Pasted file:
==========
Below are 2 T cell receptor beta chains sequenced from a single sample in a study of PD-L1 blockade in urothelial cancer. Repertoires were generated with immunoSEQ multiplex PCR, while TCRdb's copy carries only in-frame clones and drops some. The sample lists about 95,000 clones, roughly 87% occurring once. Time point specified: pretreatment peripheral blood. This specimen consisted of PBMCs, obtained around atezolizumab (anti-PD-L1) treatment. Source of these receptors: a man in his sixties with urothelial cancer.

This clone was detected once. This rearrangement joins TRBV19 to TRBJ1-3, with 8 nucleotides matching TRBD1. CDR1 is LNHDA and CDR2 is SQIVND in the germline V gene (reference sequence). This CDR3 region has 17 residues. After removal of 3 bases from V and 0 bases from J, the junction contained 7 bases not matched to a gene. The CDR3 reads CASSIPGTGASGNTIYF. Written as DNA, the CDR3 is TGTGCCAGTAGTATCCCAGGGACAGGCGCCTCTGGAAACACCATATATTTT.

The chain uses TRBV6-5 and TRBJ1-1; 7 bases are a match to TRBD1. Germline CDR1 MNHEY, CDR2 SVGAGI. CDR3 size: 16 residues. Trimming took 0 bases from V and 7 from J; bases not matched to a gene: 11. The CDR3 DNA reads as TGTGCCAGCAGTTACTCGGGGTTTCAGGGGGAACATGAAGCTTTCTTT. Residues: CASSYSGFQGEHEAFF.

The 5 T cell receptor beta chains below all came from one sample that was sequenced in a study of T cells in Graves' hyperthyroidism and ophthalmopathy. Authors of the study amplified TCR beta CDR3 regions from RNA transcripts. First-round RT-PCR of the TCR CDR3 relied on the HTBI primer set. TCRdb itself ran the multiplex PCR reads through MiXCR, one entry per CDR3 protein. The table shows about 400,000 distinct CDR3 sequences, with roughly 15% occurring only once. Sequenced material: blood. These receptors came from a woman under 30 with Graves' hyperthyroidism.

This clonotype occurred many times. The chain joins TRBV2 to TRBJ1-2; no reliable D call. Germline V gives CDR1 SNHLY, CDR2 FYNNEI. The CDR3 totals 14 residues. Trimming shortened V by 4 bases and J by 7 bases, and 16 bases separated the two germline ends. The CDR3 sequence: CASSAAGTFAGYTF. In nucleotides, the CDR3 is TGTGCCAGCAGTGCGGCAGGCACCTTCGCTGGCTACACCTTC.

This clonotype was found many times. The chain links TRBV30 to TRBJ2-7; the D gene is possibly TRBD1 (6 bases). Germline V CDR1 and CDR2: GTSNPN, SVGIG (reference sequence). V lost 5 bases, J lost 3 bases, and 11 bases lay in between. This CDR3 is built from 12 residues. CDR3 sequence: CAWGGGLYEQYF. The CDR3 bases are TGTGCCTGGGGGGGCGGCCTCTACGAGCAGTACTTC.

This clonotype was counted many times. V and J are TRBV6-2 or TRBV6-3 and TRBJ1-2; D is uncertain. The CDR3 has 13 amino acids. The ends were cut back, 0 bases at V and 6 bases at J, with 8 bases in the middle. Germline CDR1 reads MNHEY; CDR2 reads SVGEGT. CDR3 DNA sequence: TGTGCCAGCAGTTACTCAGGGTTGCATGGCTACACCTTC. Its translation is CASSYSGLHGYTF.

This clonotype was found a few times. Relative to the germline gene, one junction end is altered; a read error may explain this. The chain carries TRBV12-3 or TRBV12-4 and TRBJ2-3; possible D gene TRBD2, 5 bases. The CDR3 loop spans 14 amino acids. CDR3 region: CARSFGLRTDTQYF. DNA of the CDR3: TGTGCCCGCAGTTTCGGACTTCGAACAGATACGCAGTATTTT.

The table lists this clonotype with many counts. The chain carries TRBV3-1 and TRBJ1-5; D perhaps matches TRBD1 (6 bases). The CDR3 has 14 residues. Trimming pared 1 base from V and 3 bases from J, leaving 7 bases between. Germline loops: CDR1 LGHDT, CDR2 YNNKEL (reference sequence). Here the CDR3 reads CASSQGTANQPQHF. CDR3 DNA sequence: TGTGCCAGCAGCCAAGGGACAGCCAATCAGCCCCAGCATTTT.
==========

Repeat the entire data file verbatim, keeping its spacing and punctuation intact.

Below are 2 T cell receptor beta chains sequenced from a single sample in a study of PD-L1 blockade in urothelial cancer. Repertoires were generated with immunoSEQ multiplex PCR, while TCRdb's copy carries only in-frame clones and drops some. The sample lists about 95,000 clones, roughly 87% occurring once. Time point specified: pretreatment peripheral blood. This specimen consisted of PBMCs, obtained around atezolizumab (anti-PD-L1) treatment. Source of these receptors: a man in his sixties with urothelial cancer.

This clone was detected once. This rearrangement joins TRBV19 to TRBJ1-3, with 8 nucleotides matching TRBD1. CDR1 is LNHDA and CDR2 is SQIVND in the germline V gene (reference sequence). This CDR3 region has 17 residues. After removal of 3 bases from V and 0 bases from J, the junction contained 7 bases not matched to a gene. The CDR3 reads CASSIPGTGASGNTIYF. Written as DNA, the CDR3 is TGTGCCAGTAGTATCCCAGGGACAGGCGCCTCTGGAAACACCATATATTTT.

The chain uses TRBV6-5 and TRBJ1-1; 7 bases are a match to TRBD1. Germline CDR1 MNHEY, CDR2 SVGAGI. CDR3 size: 16 residues. Trimming took 0 bases from V and 7 from J; bases not matched to a gene: 11. The CDR3 DNA reads as TGTGCCAGCAGTTACTCGGGGTTTCAGGGGGAACATGAAGCTTTCTTT. Residues: CASSYSGFQGEHEAFF.

The 5 T cell receptor beta chains below all came from one sample that was sequenced in a study of T cells in Graves' hyperthyroidism and ophthalmopathy. Authors of the study amplified TCR beta CDR3 regions from RNA transcripts. First-round RT-PCR of the TCR CDR3 relied on the HTBI primer set. TCRdb itself ran the multiplex PCR reads through MiXCR, one entry per CDR3 protein. The table shows about 400,000 distinct CDR3 sequences, with roughly 15% occurring only once. Sequenced material: blood. These receptors came from a woman under 30 with Graves' hyperthyroidism.

This clonotype occurred many times. The chain joins TRBV2 to TRBJ1-2; no reliable D call. Germline V gives CDR1 SNHLY, CDR2 FYNNEI. The CDR3 totals 14 residues. Trimming shortened V by 4 bases and J by 7 bases, and 16 bases separated the two germline ends. The CDR3 sequence: CASSAAGTFAGYTF. In nucleotides, the CDR3 is TGTGCCAGCAGTGCGGCAGGCACCTTCGCTGGCTACACCTTC.

This clonotype was found many times. The chain links TRBV30 to TRBJ2-7; the D gene is possibly TRBD1 (6 bases). Germline V CDR1 and CDR2: GTSNPN, SVGIG (reference sequence). V lost 5 bases, J lost 3 bases, and 11 bases lay in between. This CDR3 is built from 12 residues. CDR3 sequence: CAWGGGLYEQYF. The CDR3 bases are TGTGCCTGGGGGGGCGGCCTCTACGAGCAGTACTTC.

This clonotype was counted many times. V and J are TRBV6-2 or TRBV6-3 and TRBJ1-2; D is uncertain. The CDR3 has 13 amino acids. The ends were cut back, 0 bases at V and 6 bases at J, with 8 bases in the middle. Germline CDR1 reads MNHEY; CDR2 reads SVGEGT. CDR3 DNA sequence: TGTGCCAGCAGTTACTCAGGGTTGCATGGCTACACCTTC. Its translation is CASSYSGLHGYTF.

This clonotype was found a few times. Relative to the germline gene, one junction end is altered; a read error may explain this. The chain carries TRBV12-3 or TRBV12-4 and TRBJ2-3; possible D gene TRBD2, 5 bases. The CDR3 loop spans 14 amino acids. CDR3 region: CARSFGLRTDTQYF. DNA of the CDR3: TGTGCCCGCAGTTTCGGACTTCGAACAGATACGCAGTATTTT.

The table lists this clonotype with many counts. The chain carries TRBV3-1 and TRBJ1-5; D perhaps matches TRBD1 (6 bases). The CDR3 has 14 residues. Trimming pared 1 base from V and 3 bases from J, leaving 7 bases between. Germline loops: CDR1 LGHDT, CDR2 YNNKEL (reference sequence). Here the CDR3 reads CASSQGTANQPQHF. CDR3 DNA sequence: TGTGCCAGCAGCCAAGGGACAGCCAATCAGCCCCAGCATTTT.